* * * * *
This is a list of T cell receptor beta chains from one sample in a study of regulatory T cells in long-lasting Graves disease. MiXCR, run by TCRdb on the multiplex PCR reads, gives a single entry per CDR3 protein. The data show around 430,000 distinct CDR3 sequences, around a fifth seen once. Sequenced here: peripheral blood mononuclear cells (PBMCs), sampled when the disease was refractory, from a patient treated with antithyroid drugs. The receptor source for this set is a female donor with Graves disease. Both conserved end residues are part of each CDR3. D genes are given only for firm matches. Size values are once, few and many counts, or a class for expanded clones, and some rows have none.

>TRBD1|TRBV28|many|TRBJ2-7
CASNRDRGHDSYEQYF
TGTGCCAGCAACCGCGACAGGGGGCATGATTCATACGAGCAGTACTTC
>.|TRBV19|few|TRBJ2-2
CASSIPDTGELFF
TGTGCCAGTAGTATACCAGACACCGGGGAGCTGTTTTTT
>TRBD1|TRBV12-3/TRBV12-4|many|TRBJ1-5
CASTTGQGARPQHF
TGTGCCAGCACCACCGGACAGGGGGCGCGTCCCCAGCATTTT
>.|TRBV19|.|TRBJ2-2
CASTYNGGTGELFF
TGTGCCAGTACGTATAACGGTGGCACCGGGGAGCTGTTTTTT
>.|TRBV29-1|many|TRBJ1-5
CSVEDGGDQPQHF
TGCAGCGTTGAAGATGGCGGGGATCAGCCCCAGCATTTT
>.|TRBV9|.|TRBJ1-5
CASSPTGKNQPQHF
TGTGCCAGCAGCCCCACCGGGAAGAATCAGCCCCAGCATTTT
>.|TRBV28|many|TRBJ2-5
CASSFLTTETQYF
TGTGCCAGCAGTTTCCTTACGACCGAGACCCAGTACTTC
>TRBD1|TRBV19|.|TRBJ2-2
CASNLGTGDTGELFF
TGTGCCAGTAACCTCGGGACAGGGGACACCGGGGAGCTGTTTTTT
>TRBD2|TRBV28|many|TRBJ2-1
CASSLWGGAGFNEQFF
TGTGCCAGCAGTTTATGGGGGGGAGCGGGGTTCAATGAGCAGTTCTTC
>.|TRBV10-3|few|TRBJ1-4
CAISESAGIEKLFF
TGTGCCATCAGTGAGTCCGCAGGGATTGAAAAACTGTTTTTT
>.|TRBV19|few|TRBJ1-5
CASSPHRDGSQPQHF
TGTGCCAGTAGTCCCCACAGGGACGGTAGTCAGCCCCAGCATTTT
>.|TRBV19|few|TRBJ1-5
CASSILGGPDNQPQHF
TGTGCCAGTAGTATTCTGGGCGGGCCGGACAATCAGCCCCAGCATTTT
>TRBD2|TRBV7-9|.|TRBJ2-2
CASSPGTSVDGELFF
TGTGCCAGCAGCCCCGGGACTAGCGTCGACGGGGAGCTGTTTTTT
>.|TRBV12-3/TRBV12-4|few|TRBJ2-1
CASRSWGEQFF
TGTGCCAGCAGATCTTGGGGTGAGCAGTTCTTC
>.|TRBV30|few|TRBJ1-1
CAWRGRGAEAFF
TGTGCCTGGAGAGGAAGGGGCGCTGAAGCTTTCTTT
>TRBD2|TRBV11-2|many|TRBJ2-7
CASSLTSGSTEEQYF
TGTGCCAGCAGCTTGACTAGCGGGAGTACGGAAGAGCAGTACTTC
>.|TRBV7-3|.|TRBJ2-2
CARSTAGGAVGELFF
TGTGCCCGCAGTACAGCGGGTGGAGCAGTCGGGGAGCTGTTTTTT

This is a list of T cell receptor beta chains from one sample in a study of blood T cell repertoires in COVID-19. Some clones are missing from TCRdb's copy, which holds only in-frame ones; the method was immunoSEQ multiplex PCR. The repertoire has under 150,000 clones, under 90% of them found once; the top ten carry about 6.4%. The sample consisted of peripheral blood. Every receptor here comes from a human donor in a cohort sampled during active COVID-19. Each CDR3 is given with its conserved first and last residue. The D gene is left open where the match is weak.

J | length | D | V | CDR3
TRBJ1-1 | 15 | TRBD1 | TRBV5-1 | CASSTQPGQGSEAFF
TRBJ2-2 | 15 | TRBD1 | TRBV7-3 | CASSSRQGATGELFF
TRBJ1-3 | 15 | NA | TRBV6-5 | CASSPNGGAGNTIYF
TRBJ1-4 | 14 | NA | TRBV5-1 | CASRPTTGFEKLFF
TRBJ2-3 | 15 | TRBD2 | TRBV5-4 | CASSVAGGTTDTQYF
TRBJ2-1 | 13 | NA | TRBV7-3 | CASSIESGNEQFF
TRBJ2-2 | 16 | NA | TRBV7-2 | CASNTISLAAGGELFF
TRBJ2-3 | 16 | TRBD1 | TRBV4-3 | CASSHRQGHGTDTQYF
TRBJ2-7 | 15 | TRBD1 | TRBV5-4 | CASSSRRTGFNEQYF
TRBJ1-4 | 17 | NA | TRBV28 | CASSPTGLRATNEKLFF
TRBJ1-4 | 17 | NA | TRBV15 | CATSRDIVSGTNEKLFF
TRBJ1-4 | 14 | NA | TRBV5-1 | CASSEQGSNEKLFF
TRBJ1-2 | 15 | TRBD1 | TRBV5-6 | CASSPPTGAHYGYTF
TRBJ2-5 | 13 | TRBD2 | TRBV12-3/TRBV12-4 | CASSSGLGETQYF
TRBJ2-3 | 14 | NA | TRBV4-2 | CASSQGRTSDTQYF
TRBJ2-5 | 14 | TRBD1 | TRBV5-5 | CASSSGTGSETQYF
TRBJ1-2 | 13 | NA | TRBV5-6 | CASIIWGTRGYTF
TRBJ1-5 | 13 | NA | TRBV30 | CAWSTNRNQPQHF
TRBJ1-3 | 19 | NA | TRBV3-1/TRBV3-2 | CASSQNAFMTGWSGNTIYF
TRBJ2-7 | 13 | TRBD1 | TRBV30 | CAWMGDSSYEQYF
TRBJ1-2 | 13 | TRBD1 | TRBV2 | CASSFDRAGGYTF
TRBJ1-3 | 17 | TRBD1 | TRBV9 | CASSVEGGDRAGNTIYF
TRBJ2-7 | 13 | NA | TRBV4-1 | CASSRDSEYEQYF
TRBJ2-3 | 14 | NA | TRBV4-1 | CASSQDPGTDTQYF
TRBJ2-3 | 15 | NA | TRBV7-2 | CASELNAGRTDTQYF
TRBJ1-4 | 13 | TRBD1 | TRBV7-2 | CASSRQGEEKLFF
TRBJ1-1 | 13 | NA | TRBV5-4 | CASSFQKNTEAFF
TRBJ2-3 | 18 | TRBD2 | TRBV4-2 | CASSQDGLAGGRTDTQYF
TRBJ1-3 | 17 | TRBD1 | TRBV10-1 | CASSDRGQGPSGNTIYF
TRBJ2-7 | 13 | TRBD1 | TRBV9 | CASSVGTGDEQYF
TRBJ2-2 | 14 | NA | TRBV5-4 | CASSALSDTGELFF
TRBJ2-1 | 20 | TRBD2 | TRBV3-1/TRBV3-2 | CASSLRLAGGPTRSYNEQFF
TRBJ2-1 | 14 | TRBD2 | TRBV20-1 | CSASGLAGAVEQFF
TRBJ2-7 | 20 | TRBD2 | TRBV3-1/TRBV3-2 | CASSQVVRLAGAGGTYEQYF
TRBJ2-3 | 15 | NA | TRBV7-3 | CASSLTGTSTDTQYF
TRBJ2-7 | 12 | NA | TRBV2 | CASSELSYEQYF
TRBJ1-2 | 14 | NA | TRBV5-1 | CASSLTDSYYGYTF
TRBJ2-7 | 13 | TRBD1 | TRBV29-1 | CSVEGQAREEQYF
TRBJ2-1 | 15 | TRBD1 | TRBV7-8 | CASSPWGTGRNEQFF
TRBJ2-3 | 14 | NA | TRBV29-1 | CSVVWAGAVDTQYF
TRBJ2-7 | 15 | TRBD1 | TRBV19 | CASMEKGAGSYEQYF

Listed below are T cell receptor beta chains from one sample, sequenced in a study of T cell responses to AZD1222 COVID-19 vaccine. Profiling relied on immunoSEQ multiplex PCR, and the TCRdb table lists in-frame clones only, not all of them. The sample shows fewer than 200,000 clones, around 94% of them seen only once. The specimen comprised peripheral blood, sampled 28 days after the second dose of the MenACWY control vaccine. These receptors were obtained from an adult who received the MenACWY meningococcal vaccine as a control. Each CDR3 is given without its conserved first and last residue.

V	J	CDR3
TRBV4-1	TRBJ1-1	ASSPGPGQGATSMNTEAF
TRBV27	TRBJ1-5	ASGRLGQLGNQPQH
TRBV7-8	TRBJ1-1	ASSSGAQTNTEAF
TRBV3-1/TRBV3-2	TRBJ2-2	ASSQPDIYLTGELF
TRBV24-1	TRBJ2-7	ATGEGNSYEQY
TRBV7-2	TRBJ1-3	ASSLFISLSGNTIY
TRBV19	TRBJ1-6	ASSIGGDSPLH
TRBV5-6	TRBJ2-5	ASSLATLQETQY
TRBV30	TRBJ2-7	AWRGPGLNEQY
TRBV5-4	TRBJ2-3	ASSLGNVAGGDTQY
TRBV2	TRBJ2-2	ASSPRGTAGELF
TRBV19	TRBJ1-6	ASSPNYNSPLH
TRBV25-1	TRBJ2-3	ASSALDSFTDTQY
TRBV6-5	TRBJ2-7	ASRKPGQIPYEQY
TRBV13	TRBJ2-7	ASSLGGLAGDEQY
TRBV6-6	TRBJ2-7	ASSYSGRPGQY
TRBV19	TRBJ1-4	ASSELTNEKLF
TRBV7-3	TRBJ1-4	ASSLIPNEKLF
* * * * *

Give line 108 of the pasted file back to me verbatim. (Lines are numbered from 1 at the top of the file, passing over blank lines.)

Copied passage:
TRBV2	TRBJ2-2	ASSPRGTAGELF